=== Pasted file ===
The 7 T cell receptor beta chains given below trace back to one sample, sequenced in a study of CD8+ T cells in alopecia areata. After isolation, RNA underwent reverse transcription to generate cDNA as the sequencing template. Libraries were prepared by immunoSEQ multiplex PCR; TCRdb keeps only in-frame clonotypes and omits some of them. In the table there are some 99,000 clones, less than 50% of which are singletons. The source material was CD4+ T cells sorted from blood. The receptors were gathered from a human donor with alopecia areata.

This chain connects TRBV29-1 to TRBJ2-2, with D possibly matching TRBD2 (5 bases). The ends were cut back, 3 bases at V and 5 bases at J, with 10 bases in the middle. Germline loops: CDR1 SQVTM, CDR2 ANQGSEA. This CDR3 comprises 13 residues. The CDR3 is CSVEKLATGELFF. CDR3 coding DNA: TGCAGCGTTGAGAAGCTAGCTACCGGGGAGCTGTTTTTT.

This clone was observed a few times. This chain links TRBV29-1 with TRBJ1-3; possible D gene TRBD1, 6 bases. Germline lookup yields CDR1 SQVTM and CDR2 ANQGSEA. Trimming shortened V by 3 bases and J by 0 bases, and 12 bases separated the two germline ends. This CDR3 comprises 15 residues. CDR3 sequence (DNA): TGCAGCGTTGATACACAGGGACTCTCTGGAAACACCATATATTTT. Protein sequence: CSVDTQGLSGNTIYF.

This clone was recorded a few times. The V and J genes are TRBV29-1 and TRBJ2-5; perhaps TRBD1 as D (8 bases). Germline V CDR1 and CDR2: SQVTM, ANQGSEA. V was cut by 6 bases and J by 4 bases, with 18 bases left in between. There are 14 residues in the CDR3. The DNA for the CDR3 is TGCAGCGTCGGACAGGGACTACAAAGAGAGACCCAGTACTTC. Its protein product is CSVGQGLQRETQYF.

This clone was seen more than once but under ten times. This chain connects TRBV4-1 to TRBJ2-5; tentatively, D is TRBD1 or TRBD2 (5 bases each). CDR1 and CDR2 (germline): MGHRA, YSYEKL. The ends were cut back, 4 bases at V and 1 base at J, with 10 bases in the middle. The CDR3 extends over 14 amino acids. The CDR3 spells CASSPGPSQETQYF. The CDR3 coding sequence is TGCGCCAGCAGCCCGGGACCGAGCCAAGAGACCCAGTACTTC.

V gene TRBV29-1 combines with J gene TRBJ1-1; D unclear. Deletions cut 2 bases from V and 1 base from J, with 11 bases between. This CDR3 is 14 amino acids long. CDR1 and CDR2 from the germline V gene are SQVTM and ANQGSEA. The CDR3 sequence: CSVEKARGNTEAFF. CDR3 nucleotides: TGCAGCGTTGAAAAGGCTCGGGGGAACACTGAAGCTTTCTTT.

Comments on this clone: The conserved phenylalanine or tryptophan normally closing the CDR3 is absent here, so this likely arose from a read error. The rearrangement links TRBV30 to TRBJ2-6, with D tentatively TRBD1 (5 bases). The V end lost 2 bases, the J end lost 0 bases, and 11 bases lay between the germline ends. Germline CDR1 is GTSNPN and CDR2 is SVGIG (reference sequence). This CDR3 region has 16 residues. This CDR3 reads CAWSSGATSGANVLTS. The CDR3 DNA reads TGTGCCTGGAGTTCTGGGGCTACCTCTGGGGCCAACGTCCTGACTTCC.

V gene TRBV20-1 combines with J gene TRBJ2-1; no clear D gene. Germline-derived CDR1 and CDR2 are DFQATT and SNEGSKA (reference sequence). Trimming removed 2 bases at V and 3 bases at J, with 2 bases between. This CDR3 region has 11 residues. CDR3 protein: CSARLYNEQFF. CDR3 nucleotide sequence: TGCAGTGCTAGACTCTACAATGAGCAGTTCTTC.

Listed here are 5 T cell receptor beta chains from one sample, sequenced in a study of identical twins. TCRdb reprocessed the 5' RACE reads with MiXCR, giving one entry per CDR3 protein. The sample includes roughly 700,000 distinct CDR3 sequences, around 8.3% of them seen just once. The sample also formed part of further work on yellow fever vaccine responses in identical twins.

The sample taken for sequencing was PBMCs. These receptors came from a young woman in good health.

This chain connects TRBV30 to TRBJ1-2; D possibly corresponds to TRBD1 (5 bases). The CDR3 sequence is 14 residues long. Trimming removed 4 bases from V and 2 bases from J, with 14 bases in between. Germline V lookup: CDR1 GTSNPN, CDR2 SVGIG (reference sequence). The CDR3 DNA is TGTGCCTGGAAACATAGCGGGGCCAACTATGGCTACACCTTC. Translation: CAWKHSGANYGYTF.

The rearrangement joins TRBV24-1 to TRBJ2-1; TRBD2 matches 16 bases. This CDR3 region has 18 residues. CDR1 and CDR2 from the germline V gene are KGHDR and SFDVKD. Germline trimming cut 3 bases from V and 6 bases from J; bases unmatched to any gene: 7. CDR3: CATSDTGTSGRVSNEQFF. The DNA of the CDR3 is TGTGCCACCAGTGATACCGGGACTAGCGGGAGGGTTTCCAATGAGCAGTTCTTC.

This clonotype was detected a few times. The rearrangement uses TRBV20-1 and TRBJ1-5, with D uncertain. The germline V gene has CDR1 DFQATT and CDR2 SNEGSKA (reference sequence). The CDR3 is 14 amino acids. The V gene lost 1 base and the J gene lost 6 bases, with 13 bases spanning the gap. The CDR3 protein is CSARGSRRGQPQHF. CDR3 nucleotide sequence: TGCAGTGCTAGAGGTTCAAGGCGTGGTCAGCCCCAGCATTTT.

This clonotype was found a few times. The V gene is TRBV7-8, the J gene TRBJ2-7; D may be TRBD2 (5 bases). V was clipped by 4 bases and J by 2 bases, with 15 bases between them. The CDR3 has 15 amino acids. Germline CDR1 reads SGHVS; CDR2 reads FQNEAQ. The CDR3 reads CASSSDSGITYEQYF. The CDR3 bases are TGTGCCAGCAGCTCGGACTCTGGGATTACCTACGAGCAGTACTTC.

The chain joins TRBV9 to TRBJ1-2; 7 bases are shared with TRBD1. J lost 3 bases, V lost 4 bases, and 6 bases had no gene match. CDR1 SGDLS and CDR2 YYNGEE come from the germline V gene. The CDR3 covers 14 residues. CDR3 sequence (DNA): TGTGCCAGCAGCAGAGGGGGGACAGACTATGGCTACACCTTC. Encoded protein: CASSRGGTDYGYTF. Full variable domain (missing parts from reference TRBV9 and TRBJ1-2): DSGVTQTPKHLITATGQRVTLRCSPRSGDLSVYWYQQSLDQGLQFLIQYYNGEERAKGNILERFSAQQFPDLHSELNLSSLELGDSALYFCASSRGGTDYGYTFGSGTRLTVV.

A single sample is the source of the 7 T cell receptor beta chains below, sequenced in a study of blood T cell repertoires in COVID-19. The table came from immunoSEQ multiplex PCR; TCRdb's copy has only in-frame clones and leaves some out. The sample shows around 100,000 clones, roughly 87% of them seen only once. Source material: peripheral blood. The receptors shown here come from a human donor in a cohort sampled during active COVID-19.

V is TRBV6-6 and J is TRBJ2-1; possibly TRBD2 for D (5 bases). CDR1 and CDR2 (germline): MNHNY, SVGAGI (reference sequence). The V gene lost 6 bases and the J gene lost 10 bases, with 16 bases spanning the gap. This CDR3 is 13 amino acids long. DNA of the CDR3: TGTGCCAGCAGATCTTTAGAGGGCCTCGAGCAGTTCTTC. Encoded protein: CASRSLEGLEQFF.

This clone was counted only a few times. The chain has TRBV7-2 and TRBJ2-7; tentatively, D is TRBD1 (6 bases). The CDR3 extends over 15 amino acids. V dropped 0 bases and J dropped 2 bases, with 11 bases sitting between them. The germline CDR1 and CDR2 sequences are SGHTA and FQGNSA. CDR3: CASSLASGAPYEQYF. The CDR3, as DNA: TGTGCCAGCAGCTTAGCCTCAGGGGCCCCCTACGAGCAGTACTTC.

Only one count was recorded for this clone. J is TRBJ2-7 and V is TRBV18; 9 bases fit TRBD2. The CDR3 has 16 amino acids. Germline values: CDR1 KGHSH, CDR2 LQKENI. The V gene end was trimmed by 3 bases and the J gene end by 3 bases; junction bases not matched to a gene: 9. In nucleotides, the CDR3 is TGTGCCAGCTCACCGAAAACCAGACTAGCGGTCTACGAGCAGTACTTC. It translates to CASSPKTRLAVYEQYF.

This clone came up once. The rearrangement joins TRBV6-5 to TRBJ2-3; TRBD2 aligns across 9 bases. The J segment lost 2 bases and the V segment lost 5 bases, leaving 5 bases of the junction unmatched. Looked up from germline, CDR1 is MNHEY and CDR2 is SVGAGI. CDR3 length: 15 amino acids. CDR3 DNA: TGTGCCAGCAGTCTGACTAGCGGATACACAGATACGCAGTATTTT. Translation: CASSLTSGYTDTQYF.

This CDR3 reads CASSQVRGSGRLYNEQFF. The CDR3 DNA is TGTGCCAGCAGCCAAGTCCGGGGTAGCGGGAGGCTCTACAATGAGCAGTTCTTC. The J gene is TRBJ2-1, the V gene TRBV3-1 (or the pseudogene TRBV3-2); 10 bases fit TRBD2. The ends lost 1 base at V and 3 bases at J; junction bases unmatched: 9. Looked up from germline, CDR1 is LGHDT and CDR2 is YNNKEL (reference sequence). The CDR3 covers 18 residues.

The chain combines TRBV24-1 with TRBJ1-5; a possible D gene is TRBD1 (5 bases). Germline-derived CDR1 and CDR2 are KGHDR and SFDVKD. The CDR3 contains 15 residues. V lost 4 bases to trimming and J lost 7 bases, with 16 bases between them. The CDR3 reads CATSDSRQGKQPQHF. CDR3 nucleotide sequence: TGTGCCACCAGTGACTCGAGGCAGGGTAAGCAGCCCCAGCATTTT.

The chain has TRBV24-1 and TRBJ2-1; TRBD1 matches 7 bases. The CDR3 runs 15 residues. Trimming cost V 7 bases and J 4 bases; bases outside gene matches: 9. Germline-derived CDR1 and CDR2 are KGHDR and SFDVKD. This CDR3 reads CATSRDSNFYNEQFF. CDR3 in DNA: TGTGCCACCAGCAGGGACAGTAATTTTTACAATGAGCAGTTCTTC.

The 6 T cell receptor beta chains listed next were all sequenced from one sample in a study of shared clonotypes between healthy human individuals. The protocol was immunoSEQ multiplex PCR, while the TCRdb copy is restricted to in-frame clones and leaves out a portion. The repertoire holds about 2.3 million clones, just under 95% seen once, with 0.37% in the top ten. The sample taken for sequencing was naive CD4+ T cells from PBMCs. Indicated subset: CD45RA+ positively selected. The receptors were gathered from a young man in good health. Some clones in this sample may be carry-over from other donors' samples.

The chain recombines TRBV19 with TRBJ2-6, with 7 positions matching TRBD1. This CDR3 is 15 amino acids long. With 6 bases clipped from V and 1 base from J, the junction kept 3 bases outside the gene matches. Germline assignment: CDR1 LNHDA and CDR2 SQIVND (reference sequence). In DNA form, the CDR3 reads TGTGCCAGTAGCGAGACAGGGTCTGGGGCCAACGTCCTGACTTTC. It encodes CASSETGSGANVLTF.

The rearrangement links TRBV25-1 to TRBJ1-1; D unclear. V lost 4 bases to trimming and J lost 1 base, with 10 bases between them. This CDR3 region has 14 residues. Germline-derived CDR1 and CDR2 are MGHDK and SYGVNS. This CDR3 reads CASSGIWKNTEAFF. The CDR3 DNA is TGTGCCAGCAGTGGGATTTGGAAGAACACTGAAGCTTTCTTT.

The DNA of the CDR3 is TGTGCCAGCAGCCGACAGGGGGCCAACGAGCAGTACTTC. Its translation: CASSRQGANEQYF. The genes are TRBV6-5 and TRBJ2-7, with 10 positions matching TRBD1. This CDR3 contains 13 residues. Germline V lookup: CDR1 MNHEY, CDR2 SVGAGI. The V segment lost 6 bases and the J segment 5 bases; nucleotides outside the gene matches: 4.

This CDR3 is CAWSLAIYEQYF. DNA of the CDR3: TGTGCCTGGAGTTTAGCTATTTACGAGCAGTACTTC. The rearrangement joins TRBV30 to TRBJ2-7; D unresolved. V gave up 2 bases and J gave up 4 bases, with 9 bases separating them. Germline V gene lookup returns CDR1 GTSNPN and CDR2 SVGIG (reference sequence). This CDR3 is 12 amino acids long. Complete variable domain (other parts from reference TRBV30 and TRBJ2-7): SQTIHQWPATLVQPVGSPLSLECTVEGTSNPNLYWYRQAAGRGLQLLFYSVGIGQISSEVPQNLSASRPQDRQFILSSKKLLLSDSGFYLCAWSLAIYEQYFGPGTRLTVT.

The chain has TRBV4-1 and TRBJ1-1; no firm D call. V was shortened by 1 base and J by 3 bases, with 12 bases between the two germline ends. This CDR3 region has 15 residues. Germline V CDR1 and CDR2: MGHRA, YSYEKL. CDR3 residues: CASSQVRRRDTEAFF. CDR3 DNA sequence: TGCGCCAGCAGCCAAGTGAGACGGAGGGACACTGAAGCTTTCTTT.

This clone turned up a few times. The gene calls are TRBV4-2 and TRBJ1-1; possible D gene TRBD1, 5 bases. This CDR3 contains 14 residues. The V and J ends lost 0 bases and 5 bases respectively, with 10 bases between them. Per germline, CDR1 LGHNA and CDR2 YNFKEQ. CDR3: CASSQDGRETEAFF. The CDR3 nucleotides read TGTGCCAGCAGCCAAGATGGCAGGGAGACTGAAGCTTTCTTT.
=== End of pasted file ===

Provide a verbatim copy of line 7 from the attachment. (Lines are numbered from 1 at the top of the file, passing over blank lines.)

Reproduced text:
Comments on this clone: The conserved phenylalanine or tryptophan normally closing the CDR3 is absent here, so this likely arose from a read error. The rearrangement links TRBV30 to TRBJ2-6, with D tentatively TRBD1 (5 bases). The V end lost 2 bases, the J end lost 0 bases, and 11 bases lay between the germline ends. Germline CDR1 is GTSNPN and CDR2 is SVGIG (reference sequence). This CDR3 region has 16 residues. This CDR3 reads CAWSSGATSGANVLTS. The CDR3 DNA reads TGTGCCTGGAGTTCTGGGGCTACCTCTGGGGCCAACGTCCTGACTTCC.